2.4 Comb Beam Transmission by Phased-Array Antenna for Troposphere-Adaptive Observation

Tuesday, 8 January 2019: 11:30 AM
North 128AB (Phoenix Convention Center - West and North Buildings)
Eiichi Yoshikawa, Japan Aerospace Exploration Agency, Mitaka, Japan; and T. Ushio

Angular imaging technique is useful for realizing a fast scanning weather radar. It was originally proposed in [1] for researching spatiotemporally complicated structures of tornadoes. Recently, a phased array weather radar (PAWR) using the angular imaging technique has been developed in Japan firstly for practical uses, and it is expected to reduce social damages caused by severe weather phenomena or to support weather safeties on airport operations by its fast scanning capability of 10—30 sec refresh rate [2].

Angular imaging technique normally forms a (elevationally) broad transmission beam and forms multiple narrow reception beams. Because the multiple narrow reception beams can be “simultaneously” formed, azimuthal scan speed can be increased. This technique is called digital beam forming technique (DBF), and the DBF of the PAWR is detailed in [3]. However, since transmitting electric power density in a unit solid angle is reduced by broadening transmitting beam, an elevational range which is simultaneously observed is limited. For example, the PAWR observes simultaneously for a range of roughly 10 deg in elevation. That is, in order to observe an elevational range of 30 deg as current weather radars, the normal broad beam needs to be transmitted three times to cover.

This work proposes comb transmission beam that is multiple sharp transmission beam sparsely covering a wide range of elevation. An example of broad and comb beam transmissions is shown in Figure 1. The broad transmission beam covers an elevational range of 0—10 deg. It needs to be re-transmitted by changing its center angle to observe at elevation angles more than 10 deg. On the other hand, the comb beam transmission, which is realized by designating phase shifts on transmitting elements of an array antenna, observes at elevations at 0—30 deg. Although the elevational range is covered sparsely, it has already very well demonstrated by current weather radar that the sparse covering efficiently observes weather phenomena. Moreover, as shown in Figure 1, gains of upper combs can be adaptively reduced. Typical weather radars do not need a power at higher elevation because of altitudes of troposphere (10—15 km). Thus, the comb beam transmission is efficient also on power consumption.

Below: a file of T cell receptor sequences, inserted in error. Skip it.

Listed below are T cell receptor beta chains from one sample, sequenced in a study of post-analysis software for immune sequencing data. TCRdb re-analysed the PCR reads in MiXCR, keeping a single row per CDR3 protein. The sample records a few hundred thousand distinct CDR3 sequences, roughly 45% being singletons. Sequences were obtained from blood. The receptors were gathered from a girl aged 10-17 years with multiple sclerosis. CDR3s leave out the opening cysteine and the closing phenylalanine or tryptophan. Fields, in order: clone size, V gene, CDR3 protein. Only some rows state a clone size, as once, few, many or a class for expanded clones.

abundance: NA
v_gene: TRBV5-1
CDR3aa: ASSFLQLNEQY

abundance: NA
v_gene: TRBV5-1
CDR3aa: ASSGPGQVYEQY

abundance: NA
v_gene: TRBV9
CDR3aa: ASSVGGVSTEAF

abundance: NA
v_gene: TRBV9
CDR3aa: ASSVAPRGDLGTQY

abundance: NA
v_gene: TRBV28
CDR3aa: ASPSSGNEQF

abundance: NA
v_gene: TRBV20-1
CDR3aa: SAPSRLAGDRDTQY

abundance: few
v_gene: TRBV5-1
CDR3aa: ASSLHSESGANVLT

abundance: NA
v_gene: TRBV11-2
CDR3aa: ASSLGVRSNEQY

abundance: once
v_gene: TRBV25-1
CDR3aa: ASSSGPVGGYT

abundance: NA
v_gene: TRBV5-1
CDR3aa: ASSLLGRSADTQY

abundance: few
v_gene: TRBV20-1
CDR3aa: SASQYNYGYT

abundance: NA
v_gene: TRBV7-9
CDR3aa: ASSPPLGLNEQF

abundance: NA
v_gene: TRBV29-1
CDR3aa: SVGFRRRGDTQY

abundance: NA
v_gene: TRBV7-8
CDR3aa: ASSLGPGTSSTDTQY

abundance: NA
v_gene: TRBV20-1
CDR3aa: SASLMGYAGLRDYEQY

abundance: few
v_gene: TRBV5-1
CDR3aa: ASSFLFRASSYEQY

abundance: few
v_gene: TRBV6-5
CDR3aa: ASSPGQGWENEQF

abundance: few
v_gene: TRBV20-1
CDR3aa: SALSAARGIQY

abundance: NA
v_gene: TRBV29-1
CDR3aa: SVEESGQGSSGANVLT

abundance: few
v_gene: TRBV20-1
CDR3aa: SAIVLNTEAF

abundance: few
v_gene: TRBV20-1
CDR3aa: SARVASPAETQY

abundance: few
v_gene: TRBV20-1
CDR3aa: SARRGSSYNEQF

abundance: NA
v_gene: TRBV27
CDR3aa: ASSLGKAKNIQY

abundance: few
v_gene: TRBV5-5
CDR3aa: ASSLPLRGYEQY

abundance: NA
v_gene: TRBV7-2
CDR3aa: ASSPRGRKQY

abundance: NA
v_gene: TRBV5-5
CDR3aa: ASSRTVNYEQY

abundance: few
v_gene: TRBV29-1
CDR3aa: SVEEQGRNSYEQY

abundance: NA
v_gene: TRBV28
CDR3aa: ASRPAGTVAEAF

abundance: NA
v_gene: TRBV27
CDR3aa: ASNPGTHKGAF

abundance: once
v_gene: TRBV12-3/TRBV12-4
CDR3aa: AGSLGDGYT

In the presentation, principles and simulations of the comb beam transmission will be discussed.

Fig. 1 Example of normal broad beam and proposed comb beam.
Comb beam transmission sparsely covers a wide range of angles, and designate gains of comb’s teeth adaptively for troposphere (reduces gains at upper elevations).

[1] Wurman, J., and M. Randall, 2001: An inexpensive, mobile, rapidscan radar. Preprints, 30th Int. Conf. on Radar Meteorology, Munich, Germany, Amer. Meteor. Soc., P3.4.

[2] F. Mizutani, T. Ushio, E. Yoshikawa, S. Shimamura, H Kikuchi, M. Wada, S. Satoh, and T. Iguchi, 2018: Fast-Scanning Phased-Array Weather Radar with Angular Imaging Technique, IEEE Trans. Geosci. Remote Sens., vol. 56(5), pp. 2664—2673.

[3] E. Yoshikawa, T. Ushio, Z. Kawasaki, S. Yoshida, T. Morimoto, F. Mizutani, and M. Wada, 2013: MMSE Beam Forming on Fast-Scanning Phased Array Weather Radar, IEEE Trans. Geosci. Remote Sens., vol. 51(5), pp. 3077—3088.

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